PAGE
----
Here is a simple photograph of the night sky (30s f/1.8 ISO800 CanonEOS5D 50mm lens).
The background is not black because of light pollution. Notice how the corners are darker than the centre. This occurs for at least two reasons:
- Vignetting - the lens does not provide uniform illumination across the detector or film. This is more noticeable with the more expensive SLR cameras where the detector is the full 35mm standard size (36 x 24mm). Cheaper cameras have smaller detectors. However, watch out for special lenses for such cameras (eg, Canon's EF-S lenses) which will produce vignetting again because they are designed to cover only the smaller detector area, to use less glass and so be lighter and perhaps cheaper.
- Light pollution - scattering of light from street lamps off dust in the atmosphere. This generally will not be uniform and is likely to produce a less symmetrical effect than vignetting, particularly if there are street lamps nearby.
Adobe Photoshop has facilities for correcting vignetting but it is unable to deal with asymmetrical effects.
How significant is all this? Using GRIP's measurement menu and selecting the straight line option we can set two points near the corners of the image. On releasing the mouse from setting the second point, up pop the measurements which include a graphical profile along the straight line between the points:
The horizontal axis of this graph is distance along the line from the first point set, which in this case is near the top left corner of the image. The vertical axis is the detected level. This image has 16 bits per channel so the scale of the vertical axis is from 0 to 65535 (that is up to 216 - 1). There are four traces in the graph: one for each channel (each drawn in the appropriate colour) and a black trace which is the average of the other three.
Above the graph is a redrawn image which shows the values sampled along the line but smeared out vertically so they can be seen. Notice how bright and dark lines in the redrawn profile correspond to peaks and troughs on the graph. In particular, notice what happens when the line goes over or near a star.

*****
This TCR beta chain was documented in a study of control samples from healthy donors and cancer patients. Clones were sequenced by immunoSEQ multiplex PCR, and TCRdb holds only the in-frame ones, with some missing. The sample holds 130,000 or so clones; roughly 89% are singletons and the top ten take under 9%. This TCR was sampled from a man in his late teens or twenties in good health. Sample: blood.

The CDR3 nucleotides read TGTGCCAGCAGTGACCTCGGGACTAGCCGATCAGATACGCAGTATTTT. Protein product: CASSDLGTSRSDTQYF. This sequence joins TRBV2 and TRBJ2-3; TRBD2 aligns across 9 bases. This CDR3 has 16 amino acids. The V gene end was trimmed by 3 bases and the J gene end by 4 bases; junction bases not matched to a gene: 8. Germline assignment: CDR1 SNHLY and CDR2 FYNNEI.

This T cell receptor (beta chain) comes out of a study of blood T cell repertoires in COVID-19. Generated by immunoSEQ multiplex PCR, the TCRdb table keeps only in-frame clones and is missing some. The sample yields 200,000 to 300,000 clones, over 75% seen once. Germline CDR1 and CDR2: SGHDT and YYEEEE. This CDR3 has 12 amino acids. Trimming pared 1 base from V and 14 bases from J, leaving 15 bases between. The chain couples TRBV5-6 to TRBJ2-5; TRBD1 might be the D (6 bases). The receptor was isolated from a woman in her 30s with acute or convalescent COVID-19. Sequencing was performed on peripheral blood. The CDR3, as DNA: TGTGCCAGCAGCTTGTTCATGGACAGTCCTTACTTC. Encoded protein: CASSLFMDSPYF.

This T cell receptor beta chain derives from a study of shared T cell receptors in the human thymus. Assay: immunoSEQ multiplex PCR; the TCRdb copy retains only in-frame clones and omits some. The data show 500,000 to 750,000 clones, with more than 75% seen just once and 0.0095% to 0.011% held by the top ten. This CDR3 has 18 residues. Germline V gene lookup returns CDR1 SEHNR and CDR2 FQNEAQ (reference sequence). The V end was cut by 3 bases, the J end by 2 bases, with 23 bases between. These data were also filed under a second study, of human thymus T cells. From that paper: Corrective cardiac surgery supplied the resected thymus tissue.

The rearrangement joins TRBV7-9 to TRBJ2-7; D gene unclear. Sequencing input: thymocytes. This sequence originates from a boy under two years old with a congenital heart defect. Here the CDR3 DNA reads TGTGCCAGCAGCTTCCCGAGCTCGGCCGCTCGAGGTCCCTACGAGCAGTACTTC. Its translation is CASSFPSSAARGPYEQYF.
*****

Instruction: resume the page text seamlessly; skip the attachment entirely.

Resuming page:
Notice also that the background levels jitter up and down. That is noise, which we discuss elswhere.
If we want software to detect stars automatically, differentiating them from the background, it needs to detect pixels which are brighter than a certain level. But how do we say what that level should be when the background level is so un-flat?
The approach used in GRIP (and other software for image analysis) is first to correct the image, so the background is flatter. Here is the result of the background correction option from GRIP's levels menu, for the image we have been studying:
Measuring the diagonal now shows that the background is much flatter and we can envisage setting a level just above the background such that pixels brighter than that level can be deemed to belong to stars.
GRIP's code for background correction can be found in the class ImProcess, in the static method correctBackground (BufferedImage im). The steps are as follows.
- Divide the image up into 16 x 16 rectangular cells, by dividing the image width and height by 16.
- In each cell, for each channel, build the frequency histogram and find its mode (ie, the level which has the greatest frequency). This is taken to be the background level for this cell and channel.
- Redraw the image. For each pixel determine how far it is from the centres of the cell in which it lies and neighbouring cells. For each channel, interpolate the histogram modes between cells, for this pixel position. Subtract 7/8 of the interpolated mode from the pixel value for this channel. Draw the result.
The interpolation formula is very similar to that described for pixel interpolation except that here we interpolate between the centres of cells rather than the centres of pixels.
The factor of 7/8 when subtracting the mode is so that the background is not lost from the bottom of the profile, so we can still estimate noise. This a configuration option for GRIP, so it can be changed in the configuration dialogue.